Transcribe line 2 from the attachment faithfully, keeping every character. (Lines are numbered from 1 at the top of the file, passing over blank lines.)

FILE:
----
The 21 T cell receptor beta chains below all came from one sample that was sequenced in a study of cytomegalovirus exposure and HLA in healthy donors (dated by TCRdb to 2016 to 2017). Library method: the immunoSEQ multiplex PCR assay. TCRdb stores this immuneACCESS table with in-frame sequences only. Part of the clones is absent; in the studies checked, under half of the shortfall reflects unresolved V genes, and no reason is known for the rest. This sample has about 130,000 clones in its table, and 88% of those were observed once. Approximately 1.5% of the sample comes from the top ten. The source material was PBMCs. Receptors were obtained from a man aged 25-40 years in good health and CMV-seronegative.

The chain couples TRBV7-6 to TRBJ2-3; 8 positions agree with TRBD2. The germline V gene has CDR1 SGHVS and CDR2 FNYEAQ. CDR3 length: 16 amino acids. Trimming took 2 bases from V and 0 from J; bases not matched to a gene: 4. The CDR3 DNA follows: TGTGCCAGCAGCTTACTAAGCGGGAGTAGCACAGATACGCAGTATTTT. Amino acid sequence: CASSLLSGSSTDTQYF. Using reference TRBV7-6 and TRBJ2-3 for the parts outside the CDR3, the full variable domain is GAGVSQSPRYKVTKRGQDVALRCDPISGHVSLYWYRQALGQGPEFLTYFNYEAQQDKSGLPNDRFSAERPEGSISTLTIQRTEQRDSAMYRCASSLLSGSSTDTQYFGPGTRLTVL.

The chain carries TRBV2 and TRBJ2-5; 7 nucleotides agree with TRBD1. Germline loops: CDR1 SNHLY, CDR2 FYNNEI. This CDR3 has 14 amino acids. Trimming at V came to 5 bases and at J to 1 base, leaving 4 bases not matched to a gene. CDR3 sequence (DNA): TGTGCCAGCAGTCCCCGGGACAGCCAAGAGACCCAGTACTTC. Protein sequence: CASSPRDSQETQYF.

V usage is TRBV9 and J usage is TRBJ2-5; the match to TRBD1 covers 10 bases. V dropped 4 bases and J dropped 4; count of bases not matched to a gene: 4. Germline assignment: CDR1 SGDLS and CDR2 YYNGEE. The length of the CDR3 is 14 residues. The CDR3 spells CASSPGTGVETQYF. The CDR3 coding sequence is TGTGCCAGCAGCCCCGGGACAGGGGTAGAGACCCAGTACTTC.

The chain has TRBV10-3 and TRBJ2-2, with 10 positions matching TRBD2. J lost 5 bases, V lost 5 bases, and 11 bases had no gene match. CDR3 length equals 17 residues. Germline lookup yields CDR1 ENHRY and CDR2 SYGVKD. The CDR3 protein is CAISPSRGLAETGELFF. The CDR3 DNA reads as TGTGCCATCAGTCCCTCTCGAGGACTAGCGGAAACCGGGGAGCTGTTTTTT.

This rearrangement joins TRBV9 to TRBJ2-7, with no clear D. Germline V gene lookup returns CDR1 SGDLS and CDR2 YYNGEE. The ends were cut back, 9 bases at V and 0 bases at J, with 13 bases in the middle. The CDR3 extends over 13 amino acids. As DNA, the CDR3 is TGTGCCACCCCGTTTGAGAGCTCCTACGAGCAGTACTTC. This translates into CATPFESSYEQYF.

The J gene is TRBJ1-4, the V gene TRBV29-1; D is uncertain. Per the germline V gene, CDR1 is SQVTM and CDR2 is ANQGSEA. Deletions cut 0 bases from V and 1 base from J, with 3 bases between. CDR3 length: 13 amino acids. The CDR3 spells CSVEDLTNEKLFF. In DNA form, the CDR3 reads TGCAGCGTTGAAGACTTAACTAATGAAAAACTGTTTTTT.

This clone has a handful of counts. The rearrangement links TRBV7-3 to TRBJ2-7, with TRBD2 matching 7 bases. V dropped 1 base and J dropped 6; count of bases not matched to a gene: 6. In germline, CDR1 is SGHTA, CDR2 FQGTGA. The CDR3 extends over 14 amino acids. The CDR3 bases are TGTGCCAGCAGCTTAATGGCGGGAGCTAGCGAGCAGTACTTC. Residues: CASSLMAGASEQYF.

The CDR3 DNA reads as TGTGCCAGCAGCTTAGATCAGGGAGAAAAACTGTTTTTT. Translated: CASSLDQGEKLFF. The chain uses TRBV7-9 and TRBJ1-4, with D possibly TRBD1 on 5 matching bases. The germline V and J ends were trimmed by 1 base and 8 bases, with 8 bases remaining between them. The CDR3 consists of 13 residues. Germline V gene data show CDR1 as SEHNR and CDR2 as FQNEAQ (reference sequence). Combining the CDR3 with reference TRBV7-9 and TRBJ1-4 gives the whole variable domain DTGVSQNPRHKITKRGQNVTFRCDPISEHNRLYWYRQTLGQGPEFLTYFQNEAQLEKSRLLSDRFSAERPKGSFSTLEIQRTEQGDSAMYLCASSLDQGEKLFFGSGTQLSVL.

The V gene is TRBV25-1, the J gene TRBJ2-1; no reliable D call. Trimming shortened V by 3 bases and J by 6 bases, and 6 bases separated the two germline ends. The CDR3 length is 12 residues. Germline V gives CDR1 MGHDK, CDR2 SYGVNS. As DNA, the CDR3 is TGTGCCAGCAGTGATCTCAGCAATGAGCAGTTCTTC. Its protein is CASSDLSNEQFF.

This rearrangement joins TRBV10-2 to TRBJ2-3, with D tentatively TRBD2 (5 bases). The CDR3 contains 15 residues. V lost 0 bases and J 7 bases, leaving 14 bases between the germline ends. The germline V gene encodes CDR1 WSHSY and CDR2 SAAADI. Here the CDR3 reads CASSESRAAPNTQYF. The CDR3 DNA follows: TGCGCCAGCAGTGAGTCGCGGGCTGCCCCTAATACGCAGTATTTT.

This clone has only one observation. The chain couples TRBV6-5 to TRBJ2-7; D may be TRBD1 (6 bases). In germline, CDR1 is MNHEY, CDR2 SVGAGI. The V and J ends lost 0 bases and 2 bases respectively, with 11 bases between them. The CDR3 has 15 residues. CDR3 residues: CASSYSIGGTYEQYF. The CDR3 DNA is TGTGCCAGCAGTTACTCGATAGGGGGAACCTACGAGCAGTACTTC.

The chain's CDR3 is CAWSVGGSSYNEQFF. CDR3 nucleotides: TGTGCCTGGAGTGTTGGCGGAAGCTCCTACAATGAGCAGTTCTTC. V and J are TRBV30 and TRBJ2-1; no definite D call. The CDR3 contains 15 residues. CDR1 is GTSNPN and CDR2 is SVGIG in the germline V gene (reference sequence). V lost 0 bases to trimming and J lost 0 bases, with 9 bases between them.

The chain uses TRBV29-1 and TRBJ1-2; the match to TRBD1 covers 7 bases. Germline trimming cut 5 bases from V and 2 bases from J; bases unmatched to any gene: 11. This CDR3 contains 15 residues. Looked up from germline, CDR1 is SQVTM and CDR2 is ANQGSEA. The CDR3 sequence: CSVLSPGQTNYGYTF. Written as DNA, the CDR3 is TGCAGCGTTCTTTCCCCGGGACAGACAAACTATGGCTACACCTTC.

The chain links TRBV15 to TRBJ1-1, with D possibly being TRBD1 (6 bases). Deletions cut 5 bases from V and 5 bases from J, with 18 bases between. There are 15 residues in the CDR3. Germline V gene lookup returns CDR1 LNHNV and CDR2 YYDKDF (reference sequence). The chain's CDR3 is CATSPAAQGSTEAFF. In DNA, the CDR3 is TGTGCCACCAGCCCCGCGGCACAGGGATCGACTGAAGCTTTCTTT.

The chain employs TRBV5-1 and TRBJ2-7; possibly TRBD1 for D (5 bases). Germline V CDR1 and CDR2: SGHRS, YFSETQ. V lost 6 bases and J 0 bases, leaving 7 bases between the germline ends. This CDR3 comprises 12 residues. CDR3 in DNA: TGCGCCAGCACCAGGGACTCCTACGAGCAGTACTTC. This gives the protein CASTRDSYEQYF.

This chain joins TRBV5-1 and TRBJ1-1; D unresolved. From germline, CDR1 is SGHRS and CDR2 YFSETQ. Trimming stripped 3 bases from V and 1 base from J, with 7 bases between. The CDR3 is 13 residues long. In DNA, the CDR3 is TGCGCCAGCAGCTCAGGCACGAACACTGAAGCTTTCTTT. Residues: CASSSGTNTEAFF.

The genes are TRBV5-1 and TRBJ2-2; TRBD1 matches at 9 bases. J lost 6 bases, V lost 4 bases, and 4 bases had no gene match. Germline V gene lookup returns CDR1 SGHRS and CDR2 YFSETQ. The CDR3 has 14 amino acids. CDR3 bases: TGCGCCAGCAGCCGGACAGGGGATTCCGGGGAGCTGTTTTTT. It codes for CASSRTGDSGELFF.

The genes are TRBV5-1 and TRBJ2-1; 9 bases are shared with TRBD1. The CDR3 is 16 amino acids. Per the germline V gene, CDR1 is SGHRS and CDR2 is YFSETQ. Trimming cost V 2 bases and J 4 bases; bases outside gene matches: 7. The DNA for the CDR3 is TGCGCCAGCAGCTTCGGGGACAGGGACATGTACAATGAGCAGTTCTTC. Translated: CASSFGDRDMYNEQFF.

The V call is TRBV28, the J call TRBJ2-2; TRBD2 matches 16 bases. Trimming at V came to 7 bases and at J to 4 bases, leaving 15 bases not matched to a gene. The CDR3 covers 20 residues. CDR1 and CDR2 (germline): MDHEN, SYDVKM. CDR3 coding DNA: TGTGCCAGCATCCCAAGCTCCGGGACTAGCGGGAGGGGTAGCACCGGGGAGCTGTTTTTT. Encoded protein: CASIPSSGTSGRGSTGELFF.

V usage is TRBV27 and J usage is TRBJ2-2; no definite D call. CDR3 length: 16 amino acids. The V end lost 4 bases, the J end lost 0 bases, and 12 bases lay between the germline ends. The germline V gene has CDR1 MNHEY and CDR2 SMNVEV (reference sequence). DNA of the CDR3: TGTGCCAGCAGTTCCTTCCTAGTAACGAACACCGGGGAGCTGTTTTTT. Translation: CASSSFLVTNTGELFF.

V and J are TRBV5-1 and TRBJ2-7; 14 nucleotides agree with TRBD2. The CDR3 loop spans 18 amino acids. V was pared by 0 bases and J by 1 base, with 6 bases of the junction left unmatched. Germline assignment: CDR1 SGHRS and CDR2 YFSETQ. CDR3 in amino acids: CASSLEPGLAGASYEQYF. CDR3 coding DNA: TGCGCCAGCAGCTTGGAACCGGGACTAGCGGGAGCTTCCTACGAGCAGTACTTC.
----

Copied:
The chain couples TRBV7-6 to TRBJ2-3; 8 positions agree with TRBD2. The germline V gene has CDR1 SGHVS and CDR2 FNYEAQ. CDR3 length: 16 amino acids. Trimming took 2 bases from V and 0 from J; bases not matched to a gene: 4. The CDR3 DNA follows: TGTGCCAGCAGCTTACTAAGCGGGAGTAGCACAGATACGCAGTATTTT. Amino acid sequence: CASSLLSGSSTDTQYF. Using reference TRBV7-6 and TRBJ2-3 for the parts outside the CDR3, the full variable domain is GAGVSQSPRYKVTKRGQDVALRCDPISGHVSLYWYRQALGQGPEFLTYFNYEAQQDKSGLPNDRFSAERPEGSISTLTIQRTEQRDSAMYRCASSLLSGSSTDTQYFGPGTRLTVL.